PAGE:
Darkness and a fog machine – that was pretty much what the stage at Alphaville was last Wednesday. Oh yeah, and searing throwback rock that cut down to the bone courtesy of The Glazzies, Dead Stars, and Grim Streaker.
First up was the punk thrash speed cycle that is Grim Streaker. By the time they took the stage, the fog machine was in overdrive. The only thing strong enough to pierce the velvet clouds, Amelia Bushell’s howls. Grim Streaker rages with the ferocity of the D.C. punk scene of my youth – all speed chords, and two minutes to rage and shred on stage. She zoomed across Alphaville’s tiny stage frantically whipping her hair around as she interacted with her band mates. From the opening “OH!” howl on their debut single ‘Guts’, you feel a ferocious punk presence, one that’s just getting started.
Dead Stars continued turning the dial on the way back machine as they brought out their arsenal of 90’s tinged power punk pop. They threw fuzzy guitars and driving drum beats at the crowd all set long. Their secret sauce is their hooks and harmonies that make for singles that would’ve occupied the space on radio – fitting into that space between the alternative wave of the early nineties, you know the one, right before boy bands and pop princesses became all the rage. Their set kept ratcheting up, powered by Jeff Moore’s fuzz-filled chords and John Watterberg’s pulsing bass lines.
The nostalgia continued with the Glazzies and their grunge filled retro-rock. From their opening guitar riffs (and baselines you’ll hear on the album), you’ll instantly feel something akin to the first time someone brought their ‘Nevermind’ cassette to homeroom. Lead singer/guitarist, Peter Landi, and drummer, Dave Horn, have been friends since the fourth grade and are making the music of their youth without imitating it. The Glazzies sound definitely evokes the angst and longing that was all over the airwaves and MTV in the early 90s, but their sound isn’t just an homage that just leads to bands becoming punch lines – these are two musicians who know the musical history and structures that led to that sound, and are pushing to reinvent it for a new audience and era.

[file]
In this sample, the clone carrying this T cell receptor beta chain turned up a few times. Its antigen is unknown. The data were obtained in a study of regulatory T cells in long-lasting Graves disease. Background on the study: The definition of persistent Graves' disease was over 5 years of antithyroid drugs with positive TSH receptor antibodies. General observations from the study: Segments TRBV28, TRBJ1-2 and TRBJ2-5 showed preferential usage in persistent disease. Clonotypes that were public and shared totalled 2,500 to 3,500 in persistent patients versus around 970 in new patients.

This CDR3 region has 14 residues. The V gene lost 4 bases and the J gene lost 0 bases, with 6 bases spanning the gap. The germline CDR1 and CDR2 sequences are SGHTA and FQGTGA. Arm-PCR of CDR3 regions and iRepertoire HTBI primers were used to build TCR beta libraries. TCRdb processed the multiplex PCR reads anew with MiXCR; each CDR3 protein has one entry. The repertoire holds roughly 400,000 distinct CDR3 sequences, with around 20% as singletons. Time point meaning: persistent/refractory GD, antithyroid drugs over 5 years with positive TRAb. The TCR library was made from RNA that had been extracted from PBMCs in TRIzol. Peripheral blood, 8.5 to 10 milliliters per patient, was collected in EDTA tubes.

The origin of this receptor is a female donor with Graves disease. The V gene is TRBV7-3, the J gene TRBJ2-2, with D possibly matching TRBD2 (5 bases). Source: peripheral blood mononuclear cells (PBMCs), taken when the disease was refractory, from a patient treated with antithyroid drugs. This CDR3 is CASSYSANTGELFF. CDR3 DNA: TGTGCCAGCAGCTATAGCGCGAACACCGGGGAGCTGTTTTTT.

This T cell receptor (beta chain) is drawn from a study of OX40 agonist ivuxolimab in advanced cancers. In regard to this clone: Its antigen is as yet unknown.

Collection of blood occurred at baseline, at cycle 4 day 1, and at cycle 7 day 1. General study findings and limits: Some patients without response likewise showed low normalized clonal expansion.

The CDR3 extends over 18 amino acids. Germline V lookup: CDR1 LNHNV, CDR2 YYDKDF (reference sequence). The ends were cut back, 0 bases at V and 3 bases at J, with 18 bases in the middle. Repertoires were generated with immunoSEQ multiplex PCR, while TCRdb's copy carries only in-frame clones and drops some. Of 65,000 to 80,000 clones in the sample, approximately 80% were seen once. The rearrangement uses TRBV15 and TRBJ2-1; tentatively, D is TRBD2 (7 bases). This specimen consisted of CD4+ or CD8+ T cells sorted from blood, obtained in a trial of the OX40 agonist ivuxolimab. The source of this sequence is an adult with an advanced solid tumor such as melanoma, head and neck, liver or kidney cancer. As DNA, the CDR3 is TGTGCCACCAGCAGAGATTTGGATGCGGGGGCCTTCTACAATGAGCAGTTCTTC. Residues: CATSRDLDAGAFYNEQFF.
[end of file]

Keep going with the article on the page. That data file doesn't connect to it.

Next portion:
They may not move much on stage, unlike the heroes of their youth, instead it’s their sound that is the whirling dervish cutting through the audience. This was the first night of their spring tour, and it relied heavily on tracks from their debut album ‘Kill Me Kindly’ with, for good measure, a couple new tracks thrown in. I can’t wait for them to fill out the live band with a bassist and rhythm guitarist to fully bring forth the complete sounds of their recorded tracks.
Article: Omar Kasrawi